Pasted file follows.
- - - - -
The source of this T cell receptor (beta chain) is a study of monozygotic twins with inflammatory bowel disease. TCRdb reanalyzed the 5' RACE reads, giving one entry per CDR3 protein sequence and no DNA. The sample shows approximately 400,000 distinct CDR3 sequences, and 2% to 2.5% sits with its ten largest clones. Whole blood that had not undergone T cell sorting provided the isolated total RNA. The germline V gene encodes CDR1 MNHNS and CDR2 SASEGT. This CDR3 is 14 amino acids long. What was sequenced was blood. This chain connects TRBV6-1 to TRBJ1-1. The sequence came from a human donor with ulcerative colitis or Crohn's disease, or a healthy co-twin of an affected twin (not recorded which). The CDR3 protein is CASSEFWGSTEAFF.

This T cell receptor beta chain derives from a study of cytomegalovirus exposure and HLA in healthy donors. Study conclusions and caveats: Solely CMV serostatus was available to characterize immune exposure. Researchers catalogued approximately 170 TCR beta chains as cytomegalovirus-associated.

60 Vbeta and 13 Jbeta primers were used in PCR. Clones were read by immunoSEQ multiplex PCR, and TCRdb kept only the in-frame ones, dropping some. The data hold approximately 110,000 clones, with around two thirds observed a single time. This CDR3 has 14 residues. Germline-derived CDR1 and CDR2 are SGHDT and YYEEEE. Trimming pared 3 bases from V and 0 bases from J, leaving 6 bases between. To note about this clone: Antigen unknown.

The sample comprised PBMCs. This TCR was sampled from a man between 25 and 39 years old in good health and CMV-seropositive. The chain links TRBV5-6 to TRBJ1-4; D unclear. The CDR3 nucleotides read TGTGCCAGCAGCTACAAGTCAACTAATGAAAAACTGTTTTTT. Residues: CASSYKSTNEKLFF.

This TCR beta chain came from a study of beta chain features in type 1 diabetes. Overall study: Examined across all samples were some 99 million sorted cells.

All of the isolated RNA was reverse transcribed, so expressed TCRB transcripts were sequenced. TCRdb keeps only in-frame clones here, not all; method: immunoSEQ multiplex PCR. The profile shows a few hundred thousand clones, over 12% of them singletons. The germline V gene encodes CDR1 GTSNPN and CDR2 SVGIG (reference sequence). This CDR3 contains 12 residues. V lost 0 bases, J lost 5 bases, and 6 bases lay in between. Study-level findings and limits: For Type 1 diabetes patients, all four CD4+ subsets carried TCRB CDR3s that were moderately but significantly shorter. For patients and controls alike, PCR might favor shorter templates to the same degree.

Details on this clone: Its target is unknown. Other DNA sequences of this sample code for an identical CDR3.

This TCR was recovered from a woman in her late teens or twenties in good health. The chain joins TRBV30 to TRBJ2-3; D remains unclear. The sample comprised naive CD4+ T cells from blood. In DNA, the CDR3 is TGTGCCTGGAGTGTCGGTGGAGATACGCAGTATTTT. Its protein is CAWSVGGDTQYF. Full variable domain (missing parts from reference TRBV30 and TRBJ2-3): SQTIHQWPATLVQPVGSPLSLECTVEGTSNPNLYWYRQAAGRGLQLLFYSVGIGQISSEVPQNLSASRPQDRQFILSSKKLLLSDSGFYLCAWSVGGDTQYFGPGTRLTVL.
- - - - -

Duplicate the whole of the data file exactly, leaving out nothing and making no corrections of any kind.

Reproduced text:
The source of this T cell receptor (beta chain) is a study of monozygotic twins with inflammatory bowel disease. TCRdb reanalyzed the 5' RACE reads, giving one entry per CDR3 protein sequence and no DNA. The sample shows approximately 400,000 distinct CDR3 sequences, and 2% to 2.5% sits with its ten largest clones. Whole blood that had not undergone T cell sorting provided the isolated total RNA. The germline V gene encodes CDR1 MNHNS and CDR2 SASEGT. This CDR3 is 14 amino acids long. What was sequenced was blood. This chain connects TRBV6-1 to TRBJ1-1. The sequence came from a human donor with ulcerative colitis or Crohn's disease, or a healthy co-twin of an affected twin (not recorded which). The CDR3 protein is CASSEFWGSTEAFF.

This T cell receptor beta chain derives from a study of cytomegalovirus exposure and HLA in healthy donors. Study conclusions and caveats: Solely CMV serostatus was available to characterize immune exposure. Researchers catalogued approximately 170 TCR beta chains as cytomegalovirus-associated.

60 Vbeta and 13 Jbeta primers were used in PCR. Clones were read by immunoSEQ multiplex PCR, and TCRdb kept only the in-frame ones, dropping some. The data hold approximately 110,000 clones, with around two thirds observed a single time. This CDR3 has 14 residues. Germline-derived CDR1 and CDR2 are SGHDT and YYEEEE. Trimming pared 3 bases from V and 0 bases from J, leaving 6 bases between. To note about this clone: Antigen unknown.

The sample comprised PBMCs. This TCR was sampled from a man between 25 and 39 years old in good health and CMV-seropositive. The chain links TRBV5-6 to TRBJ1-4; D unclear. The CDR3 nucleotides read TGTGCCAGCAGCTACAAGTCAACTAATGAAAAACTGTTTTTT. Residues: CASSYKSTNEKLFF.

This TCR beta chain came from a study of beta chain features in type 1 diabetes. Overall study: Examined across all samples were some 99 million sorted cells.

All of the isolated RNA was reverse transcribed, so expressed TCRB transcripts were sequenced. TCRdb keeps only in-frame clones here, not all; method: immunoSEQ multiplex PCR. The profile shows a few hundred thousand clones, over 12% of them singletons. The germline V gene encodes CDR1 GTSNPN and CDR2 SVGIG (reference sequence). This CDR3 contains 12 residues. V lost 0 bases, J lost 5 bases, and 6 bases lay in between. Study-level findings and limits: For Type 1 diabetes patients, all four CD4+ subsets carried TCRB CDR3s that were moderately but significantly shorter. For patients and controls alike, PCR might favor shorter templates to the same degree.

Details on this clone: Its target is unknown. Other DNA sequences of this sample code for an identical CDR3.

This TCR was recovered from a woman in her late teens or twenties in good health. The chain joins TRBV30 to TRBJ2-3; D remains unclear. The sample comprised naive CD4+ T cells from blood. In DNA, the CDR3 is TGTGCCTGGAGTGTCGGTGGAGATACGCAGTATTTT. Its protein is CAWSVGGDTQYF. Full variable domain (missing parts from reference TRBV30 and TRBJ2-3): SQTIHQWPATLVQPVGSPLSLECTVEGTSNPNLYWYRQAAGRGLQLLFYSVGIGQISSEVPQNLSASRPQDRQFILSSKKLLLSDSGFYLCAWSVGGDTQYFGPGTRLTVL.